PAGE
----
Bruce Campbell Field

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Bruce Campbell Field
(former Augustine Auxiliary Field)
Bruce Campbell Field - Mississippi.jpg
Airport type Public
Owner City of Madison
Serves Madison, Mississippi
Elevation AMSL 326 ft / 99 m
Coordinates 32°26′19″N 090°06′11″W / 32.43861°N 90.10306°W / 32.43861; -90.10306Coordinates: 32°26′19″N 090°06′11″W / 32.43861°N 90.10306°W / 32.43861; -90.10306
MBO is located in Mississippi
Location of airport in Mississippi
Direction Length Surface
ft m
17/35 4,444 1,355 Asphalt
Statistics (2011)
Aircraft operations 48,660
Based aircraft 63

Bruce Campbell Field (IATA: DXE, ICAO: KMBO, FAA LID: MBO) is a city-owned public-use airport located two nautical miles (4 km) southeast of the central business district of Madison, a city in Madison County, Mississippi, United States.[1] This airport is included in the National Plan of Integrated Airport Systems for 2011–2015, which categorized it as a general aviation airport.[2]

Although many U.S. airports use the same three-letter location identifier for the FAA and IATA, this airport is assigned MBO by the FAA,[1] and DXE from IATA[3] (which assigned MBO to Mamburao Airport in the Philippines).[4]

Facilities and aircraft[edit]

Bruce Campbell Field covers an area of 260 acres (105 ha) at an elevation of 326 feet (99 m) above mean sea level. It has one runway designated 17/35 with an asphalt surface measuring 4,444 by 75 feet (1,355 x 23 m).[1]

For the 12-month period ending April 14, 2011, the airport had 48,660 aircraft operations, an average of 133 per day: 99.8% general aviation and 0.2% military. At that time there were 63 aircraft based at this airport: 87% single-engine, and 13% multi-engine.[1]


The airport was opened in March 1941 as Augustine Auxiliary Field with an all-direction 4,000' turf takeoff/landing field. single 3,600' concrete runway. It began training United States Army Air Corps flying cadets under contract to Mississippi Institute of Aeronautics, Inc. The airport was assigned to Southeast Training Center (later Eastern Flying Training Command) as a primary (level 1) pilot training airfield, reporting to Jackson Army Air Base. The airfield had three local auxiliary airfields for emergency and overflow landings. Flying training was performed with Fairchild PT-19s as the primary trainer and also had several PT-17 Stearmans assigned.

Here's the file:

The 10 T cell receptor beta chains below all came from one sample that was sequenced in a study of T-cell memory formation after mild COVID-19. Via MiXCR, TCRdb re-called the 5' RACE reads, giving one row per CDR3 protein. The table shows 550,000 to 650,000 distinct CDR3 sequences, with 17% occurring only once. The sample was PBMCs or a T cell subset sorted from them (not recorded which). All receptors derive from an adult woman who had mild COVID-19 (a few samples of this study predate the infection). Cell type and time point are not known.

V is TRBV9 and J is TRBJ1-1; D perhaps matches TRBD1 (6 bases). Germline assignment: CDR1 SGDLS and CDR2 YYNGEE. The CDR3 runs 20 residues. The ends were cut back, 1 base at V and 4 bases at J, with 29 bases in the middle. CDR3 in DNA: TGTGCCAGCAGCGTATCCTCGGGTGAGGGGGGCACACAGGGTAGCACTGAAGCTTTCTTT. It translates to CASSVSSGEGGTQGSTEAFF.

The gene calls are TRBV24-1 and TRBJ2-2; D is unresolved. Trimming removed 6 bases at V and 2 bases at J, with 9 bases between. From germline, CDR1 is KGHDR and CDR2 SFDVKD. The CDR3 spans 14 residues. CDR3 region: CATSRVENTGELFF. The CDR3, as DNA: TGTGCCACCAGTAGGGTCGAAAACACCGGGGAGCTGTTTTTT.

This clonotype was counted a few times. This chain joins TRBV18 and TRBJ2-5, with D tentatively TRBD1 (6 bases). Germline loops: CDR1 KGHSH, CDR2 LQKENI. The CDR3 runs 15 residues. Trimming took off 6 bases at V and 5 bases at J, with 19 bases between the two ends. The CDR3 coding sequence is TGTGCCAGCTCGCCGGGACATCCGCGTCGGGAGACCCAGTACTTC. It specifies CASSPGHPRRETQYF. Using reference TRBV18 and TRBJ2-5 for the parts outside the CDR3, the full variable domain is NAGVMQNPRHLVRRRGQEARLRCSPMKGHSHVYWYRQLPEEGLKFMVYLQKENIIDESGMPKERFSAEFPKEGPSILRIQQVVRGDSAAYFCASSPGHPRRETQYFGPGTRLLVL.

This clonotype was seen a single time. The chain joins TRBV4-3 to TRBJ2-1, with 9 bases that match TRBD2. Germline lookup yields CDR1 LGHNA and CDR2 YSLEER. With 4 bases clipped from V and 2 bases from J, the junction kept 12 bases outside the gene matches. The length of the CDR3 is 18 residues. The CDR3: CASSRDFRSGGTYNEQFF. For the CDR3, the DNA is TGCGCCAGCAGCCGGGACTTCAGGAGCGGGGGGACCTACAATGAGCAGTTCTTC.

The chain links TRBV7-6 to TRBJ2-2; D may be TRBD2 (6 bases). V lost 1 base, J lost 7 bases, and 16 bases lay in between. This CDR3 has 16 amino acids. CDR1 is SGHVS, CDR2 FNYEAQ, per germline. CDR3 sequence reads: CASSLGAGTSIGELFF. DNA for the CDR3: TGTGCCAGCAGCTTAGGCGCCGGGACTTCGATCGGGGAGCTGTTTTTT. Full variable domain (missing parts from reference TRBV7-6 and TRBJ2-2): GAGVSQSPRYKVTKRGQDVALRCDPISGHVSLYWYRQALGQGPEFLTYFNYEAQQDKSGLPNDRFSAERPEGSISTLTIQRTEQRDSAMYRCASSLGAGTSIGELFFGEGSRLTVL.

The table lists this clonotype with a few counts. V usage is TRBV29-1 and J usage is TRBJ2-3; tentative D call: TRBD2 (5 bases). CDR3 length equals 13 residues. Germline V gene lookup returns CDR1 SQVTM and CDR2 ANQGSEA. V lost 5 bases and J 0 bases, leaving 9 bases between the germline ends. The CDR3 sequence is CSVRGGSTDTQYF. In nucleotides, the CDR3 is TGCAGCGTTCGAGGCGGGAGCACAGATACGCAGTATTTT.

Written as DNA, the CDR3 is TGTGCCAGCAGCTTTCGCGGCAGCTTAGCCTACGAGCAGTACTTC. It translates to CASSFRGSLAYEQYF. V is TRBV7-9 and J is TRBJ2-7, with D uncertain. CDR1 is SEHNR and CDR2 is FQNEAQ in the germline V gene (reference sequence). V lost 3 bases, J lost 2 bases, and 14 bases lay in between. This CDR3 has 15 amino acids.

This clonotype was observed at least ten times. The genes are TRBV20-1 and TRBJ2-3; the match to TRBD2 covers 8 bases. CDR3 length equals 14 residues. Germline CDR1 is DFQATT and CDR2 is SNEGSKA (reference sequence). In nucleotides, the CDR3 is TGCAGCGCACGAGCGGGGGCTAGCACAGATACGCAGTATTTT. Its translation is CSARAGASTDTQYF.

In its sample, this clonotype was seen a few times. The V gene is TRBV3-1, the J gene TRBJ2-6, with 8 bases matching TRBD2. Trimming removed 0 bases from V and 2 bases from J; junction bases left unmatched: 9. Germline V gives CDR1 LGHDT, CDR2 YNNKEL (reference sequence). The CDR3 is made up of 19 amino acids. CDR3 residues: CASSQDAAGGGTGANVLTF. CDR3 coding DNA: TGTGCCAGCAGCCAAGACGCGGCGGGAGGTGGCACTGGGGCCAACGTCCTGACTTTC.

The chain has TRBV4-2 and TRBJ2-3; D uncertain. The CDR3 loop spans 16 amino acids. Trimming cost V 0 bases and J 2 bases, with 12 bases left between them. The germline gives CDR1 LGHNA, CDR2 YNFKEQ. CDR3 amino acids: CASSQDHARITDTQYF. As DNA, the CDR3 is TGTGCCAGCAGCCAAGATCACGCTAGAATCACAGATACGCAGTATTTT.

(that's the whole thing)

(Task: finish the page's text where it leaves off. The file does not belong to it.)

The airfield was deactivated on June 30, 194? with the drawdown of AAFTC's pilot training program. It was declared surplus and turned over to the Army Corps of Engineers on September 30, 1945, and was eventually discharged to the War Assets Administration (WAA) and became a civil airport. [5] [6] [7]

See also[edit]


  1. ^ a b c d e FAA Airport Master Record for MBO (Form 5010 PDF). Federal Aviation Administration. Effective August 25, 2011.
  2. ^ "2011–2015 NPIAS Report, Appendix A (PDF, 2.03 MB)" (PDF). National Plan of Integrated Airport Systems. Federal Aviation Administration. October 4, 2010. Archived from the original (PDF) on 2012-09-27. 
  3. ^ "Bruce Campbell Field (ICAO: KMBO, FAA: MBO, IATA: DXE)". Great Circle Mapper. Retrieved April 24, 2012. 
  4. ^ "Mamburao Airport (IATA: MBO, ICAO: RPUM)". Aviation Safety Network. Retrieved April 24, 2012. 
  5. ^  This article incorporates public domain material from the Air Force Historical Research Agency website
  6. ^ Shaw, Frederick J. (2004), Locating Air Force Base Sites History’s Legacy, Air Force History and Museums Program, United States Air Force, Washington DC, 2004.
  7. ^ Manning, Thomas A. (2005), History of Air Education and Training Command, 1942–2002. Office of History and Research, Headquarters, AETC, Randolph AFB, Texas ASIN: B000NYX3PC

External links[edit]